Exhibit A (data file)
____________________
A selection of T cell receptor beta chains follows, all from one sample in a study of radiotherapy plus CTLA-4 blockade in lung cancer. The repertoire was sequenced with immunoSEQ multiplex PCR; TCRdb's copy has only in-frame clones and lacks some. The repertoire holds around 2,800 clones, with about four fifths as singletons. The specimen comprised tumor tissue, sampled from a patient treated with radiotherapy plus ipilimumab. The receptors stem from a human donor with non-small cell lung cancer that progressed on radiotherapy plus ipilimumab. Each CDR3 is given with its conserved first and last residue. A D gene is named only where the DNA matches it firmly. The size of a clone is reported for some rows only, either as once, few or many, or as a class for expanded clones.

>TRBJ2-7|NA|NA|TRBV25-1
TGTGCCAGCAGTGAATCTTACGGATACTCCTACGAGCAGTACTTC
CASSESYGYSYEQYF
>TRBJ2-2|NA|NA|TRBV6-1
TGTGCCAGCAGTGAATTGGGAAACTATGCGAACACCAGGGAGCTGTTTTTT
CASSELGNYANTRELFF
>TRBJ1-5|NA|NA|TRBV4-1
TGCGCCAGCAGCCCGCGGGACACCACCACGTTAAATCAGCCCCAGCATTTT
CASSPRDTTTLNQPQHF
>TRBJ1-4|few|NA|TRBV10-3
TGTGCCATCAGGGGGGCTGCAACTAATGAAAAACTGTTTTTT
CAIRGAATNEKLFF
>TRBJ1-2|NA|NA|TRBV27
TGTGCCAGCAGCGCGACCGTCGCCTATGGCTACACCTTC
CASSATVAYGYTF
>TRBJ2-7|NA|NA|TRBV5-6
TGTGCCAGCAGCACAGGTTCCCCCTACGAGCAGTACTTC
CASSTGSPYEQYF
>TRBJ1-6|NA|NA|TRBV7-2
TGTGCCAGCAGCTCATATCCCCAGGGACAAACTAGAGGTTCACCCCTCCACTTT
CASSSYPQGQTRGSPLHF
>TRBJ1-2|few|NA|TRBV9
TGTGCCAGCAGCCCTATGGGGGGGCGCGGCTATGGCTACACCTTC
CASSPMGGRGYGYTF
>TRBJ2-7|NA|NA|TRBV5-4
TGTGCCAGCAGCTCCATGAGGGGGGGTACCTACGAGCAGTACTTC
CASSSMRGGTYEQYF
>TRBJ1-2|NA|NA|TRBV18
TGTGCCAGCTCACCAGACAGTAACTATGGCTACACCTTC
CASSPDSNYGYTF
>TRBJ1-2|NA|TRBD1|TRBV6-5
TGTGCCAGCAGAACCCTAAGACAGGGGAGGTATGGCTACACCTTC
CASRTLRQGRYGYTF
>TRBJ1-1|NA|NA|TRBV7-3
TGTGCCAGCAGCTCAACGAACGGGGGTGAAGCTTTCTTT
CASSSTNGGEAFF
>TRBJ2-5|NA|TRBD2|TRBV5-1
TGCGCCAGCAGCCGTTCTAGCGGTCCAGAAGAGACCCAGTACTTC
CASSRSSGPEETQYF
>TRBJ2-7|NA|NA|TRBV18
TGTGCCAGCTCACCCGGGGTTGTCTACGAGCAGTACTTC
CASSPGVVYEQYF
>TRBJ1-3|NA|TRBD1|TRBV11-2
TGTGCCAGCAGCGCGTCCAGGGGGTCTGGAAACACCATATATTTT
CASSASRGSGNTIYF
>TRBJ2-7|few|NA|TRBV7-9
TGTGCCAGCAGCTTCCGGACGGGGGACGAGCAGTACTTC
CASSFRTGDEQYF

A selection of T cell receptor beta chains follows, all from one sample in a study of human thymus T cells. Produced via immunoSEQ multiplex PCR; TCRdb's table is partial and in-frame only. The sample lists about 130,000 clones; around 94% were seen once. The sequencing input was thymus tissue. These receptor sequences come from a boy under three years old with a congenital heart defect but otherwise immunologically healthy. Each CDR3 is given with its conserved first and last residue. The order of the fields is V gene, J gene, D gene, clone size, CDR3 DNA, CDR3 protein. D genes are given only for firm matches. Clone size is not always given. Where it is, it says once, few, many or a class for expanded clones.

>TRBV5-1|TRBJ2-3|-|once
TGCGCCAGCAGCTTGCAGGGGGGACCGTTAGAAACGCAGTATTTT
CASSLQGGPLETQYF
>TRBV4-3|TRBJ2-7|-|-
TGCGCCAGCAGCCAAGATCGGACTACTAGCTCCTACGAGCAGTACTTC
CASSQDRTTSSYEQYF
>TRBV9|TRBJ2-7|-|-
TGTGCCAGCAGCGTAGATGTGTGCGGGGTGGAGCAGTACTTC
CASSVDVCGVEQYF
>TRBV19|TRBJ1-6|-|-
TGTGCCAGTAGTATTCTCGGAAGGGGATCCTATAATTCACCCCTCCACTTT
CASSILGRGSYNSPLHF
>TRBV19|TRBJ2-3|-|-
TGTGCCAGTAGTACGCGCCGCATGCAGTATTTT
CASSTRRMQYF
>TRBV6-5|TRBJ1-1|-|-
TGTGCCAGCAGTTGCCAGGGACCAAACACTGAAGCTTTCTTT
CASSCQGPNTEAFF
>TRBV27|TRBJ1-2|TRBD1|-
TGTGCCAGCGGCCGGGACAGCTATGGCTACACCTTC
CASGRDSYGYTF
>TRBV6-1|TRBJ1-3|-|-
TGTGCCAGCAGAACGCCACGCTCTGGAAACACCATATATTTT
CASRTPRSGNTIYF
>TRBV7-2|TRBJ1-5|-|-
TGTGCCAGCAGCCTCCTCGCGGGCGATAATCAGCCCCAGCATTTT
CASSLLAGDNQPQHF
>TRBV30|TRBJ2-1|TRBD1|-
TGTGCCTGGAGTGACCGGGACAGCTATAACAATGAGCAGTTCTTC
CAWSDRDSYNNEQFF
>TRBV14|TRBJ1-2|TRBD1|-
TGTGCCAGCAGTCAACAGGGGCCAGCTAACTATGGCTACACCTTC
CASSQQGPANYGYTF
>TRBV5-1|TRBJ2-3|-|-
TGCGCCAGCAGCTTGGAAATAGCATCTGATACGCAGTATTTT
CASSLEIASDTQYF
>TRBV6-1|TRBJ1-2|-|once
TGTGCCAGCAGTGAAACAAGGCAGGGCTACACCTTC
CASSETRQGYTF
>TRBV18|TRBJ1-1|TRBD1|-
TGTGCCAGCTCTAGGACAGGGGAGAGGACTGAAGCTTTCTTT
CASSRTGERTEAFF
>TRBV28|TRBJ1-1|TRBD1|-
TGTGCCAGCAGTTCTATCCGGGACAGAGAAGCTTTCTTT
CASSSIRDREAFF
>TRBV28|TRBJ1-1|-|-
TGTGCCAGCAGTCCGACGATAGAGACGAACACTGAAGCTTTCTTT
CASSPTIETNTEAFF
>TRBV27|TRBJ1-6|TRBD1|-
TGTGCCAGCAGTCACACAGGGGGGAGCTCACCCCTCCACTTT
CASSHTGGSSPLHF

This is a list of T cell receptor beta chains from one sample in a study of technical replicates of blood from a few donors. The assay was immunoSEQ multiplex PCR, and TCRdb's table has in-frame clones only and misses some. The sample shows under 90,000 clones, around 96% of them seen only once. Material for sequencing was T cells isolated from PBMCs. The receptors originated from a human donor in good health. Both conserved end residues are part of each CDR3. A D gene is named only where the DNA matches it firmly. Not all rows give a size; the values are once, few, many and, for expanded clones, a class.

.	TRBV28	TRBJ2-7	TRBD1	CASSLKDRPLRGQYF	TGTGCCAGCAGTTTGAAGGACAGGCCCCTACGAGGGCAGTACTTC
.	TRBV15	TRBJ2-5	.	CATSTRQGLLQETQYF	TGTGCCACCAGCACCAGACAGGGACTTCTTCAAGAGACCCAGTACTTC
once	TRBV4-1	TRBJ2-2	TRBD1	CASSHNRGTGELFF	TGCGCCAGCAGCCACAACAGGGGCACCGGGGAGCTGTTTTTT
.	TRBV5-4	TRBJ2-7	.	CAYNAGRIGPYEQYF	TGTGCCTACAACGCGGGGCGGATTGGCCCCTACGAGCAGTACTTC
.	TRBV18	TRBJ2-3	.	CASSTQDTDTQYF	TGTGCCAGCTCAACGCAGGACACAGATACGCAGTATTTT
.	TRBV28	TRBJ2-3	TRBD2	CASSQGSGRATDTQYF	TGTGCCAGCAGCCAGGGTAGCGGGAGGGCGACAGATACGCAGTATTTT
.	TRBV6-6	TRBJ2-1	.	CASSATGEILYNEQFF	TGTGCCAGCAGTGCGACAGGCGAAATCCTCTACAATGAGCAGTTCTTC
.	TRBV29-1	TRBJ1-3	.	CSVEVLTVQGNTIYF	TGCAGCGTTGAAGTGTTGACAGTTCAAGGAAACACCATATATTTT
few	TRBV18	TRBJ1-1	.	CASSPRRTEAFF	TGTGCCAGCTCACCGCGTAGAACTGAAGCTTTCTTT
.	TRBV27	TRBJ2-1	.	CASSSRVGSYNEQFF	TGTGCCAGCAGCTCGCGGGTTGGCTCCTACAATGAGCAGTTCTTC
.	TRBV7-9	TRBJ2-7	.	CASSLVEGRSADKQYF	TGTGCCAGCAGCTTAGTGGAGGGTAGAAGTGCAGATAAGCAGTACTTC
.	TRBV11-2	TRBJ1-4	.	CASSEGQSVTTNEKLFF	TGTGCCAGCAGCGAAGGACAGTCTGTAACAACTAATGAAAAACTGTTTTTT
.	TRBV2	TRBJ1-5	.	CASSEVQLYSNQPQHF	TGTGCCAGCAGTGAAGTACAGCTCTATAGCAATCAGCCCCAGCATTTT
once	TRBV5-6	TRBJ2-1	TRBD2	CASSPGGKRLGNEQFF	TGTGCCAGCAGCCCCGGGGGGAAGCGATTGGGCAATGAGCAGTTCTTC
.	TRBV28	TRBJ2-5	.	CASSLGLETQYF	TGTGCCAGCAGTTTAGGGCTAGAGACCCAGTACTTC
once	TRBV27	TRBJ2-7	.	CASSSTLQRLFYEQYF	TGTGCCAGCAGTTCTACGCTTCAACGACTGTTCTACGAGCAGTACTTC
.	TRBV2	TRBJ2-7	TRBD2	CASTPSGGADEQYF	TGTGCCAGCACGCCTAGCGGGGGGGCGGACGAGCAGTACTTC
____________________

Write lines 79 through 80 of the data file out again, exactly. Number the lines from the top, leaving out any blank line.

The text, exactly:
TGTGCCTGGAGTGACCGGGACAGCTATAACAATGAGCAGTTCTTC
CAWSDRDSYNNEQFF